https://doi.org/10.1371/journal.pone.0034380.t002

The observed visuo-haptic data was also compared to the visuo-haptic error predicted by the Winner-Take-All model. Results are similar to those observed with the MLE rule (i.e., no difference between mean error predicted by WTA model in VH response and mean error observed in VH response, but significant difference between variance predicted by WTA model in VH response and variance observed in VH responses (F(1, 116) = 18.776; p<0.05)); as the variance observed in the visuo-haptic modality of response is always larger than that predicted with the WTA. The present authors hypothesized that SHO should result from using the WTA rule of sensory modalities in condition when one FOR is biased. The same analysis was applied in each condition. Results showed that WTA rule seems account for the observed visuo-haptic mean whatever the conditions of FORs orientation (i.e. no difference between mean error and variance predicted by WTA rule in VH response; no difference between mean error and variance observed in VH response).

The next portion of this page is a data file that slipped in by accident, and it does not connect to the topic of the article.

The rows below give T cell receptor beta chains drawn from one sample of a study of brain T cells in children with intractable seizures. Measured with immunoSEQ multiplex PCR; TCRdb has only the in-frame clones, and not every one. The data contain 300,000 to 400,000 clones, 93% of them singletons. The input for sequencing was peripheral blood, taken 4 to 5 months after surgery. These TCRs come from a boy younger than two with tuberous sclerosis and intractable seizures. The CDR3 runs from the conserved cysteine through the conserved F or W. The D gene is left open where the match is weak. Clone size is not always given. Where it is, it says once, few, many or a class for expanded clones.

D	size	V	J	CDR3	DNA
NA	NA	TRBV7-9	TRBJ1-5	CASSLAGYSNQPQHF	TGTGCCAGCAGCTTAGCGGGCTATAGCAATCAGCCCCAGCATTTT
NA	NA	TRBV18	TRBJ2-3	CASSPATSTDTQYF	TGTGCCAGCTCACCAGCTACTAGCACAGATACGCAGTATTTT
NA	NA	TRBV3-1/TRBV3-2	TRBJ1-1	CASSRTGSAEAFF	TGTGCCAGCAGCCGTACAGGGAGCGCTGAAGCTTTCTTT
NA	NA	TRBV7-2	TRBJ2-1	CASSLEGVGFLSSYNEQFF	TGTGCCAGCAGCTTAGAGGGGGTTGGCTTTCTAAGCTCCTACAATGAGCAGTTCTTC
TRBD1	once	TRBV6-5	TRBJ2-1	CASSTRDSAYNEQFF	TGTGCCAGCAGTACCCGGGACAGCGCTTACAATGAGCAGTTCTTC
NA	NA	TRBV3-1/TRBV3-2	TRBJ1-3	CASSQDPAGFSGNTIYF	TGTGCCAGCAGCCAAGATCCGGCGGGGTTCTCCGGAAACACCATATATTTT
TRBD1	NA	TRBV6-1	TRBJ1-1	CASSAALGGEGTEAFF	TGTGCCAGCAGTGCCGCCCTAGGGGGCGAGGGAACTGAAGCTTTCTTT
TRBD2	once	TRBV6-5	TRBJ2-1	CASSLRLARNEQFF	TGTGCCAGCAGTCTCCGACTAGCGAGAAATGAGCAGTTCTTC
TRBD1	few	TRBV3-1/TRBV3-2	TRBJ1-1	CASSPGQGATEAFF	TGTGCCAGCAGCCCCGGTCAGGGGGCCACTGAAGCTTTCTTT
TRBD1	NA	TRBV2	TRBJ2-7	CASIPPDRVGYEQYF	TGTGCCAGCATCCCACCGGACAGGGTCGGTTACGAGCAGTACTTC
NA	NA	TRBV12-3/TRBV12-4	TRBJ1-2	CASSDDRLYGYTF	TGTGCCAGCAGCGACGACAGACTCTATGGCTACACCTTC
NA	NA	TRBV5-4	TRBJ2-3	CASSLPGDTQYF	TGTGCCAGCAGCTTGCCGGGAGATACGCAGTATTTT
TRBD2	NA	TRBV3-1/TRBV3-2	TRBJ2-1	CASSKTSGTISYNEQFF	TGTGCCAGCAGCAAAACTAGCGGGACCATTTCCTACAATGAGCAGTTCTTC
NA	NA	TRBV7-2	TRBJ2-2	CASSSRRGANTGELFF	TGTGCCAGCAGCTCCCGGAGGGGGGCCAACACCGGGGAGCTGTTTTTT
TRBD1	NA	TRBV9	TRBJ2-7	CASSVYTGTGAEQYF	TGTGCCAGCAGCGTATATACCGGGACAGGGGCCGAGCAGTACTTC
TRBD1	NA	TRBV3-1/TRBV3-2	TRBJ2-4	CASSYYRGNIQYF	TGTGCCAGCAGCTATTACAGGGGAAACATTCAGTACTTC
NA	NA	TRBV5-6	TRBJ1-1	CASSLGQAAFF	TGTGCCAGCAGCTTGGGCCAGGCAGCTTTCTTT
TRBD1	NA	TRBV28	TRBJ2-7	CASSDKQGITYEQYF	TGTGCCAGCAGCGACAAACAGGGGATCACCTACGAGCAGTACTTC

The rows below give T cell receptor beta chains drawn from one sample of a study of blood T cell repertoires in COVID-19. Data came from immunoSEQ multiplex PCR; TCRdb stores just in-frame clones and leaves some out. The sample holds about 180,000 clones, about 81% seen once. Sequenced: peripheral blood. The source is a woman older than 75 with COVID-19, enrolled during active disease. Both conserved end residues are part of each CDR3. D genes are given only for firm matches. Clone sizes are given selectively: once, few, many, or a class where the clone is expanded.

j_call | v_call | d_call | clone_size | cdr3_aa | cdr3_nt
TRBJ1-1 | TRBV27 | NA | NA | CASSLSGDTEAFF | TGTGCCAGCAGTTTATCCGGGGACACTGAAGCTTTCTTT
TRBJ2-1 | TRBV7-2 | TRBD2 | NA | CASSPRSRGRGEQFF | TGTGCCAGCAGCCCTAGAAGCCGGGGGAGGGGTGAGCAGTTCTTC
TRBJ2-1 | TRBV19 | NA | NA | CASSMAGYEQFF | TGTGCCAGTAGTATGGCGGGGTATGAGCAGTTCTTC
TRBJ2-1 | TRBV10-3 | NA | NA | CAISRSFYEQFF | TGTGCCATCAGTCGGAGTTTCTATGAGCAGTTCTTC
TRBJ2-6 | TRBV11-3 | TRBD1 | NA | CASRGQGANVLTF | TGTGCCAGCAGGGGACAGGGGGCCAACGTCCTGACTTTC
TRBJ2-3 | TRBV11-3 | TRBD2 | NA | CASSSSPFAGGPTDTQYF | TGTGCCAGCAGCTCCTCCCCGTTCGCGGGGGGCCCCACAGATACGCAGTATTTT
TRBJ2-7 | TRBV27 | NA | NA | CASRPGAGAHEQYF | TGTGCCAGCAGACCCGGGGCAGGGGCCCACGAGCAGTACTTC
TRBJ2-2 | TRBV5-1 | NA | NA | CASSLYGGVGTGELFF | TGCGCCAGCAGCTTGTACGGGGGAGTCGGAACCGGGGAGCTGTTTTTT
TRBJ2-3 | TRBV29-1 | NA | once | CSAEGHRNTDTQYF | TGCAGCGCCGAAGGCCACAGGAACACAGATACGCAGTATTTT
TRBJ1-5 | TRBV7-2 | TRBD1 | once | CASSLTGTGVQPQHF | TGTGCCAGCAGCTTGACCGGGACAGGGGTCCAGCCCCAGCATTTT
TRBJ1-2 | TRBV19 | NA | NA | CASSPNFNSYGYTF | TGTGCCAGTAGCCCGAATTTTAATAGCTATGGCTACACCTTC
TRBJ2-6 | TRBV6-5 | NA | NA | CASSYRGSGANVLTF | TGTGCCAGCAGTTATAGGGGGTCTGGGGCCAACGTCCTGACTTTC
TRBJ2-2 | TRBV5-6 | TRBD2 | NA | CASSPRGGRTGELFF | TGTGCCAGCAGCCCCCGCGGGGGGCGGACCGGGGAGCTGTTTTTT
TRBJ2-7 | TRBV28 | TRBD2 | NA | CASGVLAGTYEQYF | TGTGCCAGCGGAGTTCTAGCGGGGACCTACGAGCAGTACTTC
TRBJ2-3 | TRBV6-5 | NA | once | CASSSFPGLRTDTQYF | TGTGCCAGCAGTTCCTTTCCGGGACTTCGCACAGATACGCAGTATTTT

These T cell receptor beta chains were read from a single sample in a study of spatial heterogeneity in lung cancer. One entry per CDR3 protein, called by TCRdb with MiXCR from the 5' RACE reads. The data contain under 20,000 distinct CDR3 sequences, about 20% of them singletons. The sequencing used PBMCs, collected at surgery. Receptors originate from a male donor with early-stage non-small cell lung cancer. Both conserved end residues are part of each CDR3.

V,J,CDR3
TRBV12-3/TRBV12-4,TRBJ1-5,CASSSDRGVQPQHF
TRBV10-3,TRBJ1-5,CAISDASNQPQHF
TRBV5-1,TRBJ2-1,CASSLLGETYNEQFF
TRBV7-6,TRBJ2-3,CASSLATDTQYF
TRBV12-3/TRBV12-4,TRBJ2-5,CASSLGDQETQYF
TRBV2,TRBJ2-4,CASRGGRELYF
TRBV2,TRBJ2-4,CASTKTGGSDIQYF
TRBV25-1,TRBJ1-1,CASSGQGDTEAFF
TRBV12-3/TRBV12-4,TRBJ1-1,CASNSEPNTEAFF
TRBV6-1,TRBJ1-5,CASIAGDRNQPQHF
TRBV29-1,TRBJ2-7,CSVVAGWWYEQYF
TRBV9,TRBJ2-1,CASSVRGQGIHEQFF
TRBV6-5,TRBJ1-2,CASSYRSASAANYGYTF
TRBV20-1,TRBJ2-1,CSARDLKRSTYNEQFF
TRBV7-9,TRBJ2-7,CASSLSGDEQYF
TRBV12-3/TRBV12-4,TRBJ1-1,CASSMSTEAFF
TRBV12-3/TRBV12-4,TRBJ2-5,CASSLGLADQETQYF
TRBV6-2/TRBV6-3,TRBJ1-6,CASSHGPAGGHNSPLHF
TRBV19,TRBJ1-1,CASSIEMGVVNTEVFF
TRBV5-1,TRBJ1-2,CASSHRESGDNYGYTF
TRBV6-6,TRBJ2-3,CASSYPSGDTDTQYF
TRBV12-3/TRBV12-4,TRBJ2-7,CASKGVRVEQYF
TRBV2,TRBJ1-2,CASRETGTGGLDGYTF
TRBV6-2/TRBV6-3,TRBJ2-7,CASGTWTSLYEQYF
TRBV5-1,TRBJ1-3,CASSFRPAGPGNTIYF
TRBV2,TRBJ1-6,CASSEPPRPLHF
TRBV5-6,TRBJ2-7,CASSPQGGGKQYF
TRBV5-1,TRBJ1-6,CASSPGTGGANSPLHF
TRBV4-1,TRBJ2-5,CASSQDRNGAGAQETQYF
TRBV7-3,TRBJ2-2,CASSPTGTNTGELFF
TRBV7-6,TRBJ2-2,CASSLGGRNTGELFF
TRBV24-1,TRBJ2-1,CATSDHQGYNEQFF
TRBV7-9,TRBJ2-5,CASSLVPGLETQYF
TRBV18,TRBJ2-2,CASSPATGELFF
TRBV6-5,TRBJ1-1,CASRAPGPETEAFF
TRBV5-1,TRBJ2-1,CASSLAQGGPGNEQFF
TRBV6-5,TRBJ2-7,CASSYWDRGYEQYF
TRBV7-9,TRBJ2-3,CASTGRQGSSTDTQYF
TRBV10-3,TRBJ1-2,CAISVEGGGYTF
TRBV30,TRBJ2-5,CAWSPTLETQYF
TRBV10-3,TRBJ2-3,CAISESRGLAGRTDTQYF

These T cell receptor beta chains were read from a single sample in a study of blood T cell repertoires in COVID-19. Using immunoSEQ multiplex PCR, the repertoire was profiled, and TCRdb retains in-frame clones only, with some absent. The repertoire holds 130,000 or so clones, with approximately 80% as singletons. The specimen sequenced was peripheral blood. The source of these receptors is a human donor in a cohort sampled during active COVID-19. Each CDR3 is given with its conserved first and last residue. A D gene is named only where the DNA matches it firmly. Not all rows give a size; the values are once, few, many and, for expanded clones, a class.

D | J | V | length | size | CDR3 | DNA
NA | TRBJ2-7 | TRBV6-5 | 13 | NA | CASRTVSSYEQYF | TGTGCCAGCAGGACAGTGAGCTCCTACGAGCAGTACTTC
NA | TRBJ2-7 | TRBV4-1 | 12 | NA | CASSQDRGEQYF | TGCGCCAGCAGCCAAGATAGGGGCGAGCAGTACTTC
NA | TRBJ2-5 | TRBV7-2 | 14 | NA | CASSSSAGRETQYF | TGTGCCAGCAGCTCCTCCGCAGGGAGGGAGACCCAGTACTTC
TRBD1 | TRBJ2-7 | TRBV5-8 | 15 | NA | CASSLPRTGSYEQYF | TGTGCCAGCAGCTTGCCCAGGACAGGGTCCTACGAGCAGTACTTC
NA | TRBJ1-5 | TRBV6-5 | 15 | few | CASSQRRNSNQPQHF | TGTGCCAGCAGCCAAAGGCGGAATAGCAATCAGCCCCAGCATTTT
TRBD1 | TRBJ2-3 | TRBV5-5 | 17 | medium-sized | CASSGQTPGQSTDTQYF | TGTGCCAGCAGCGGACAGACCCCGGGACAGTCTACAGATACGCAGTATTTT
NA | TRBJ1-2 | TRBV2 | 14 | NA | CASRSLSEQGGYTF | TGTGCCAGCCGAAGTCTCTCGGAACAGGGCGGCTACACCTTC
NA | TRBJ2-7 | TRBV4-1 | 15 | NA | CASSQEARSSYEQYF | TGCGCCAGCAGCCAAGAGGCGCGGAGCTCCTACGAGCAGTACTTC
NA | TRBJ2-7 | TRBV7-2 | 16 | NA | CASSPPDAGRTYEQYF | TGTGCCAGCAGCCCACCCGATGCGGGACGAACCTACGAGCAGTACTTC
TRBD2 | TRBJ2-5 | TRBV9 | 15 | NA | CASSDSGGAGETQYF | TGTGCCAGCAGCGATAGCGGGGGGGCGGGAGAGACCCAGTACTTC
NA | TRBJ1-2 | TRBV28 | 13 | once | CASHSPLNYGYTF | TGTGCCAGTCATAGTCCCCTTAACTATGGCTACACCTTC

Ultimately, observed visuo-haptic data was compared to the visuo-haptic error predicted by the algebraic unweighted mean (UWM) of errors and the variance obtained in visual and haptic modalities of response alone. Results suggest that this model accounts for the observed visuo-haptic mean bias (no difference between mean error predicted by this model in VH response and mean error observed in VH response). Furthermore, this rule also accounts for the variance (no significant difference between variance predicted by this model in VH response and variance observed in VH responses). The same analysis was then applied in each condition. Results suggest that the UWM rule accounts for the observed visuo-haptic mean regardless of FORs orientation (i.e. no difference between mean error and variance predicted by UWM rule in VH response; no difference between mean error and variance observed in VH response).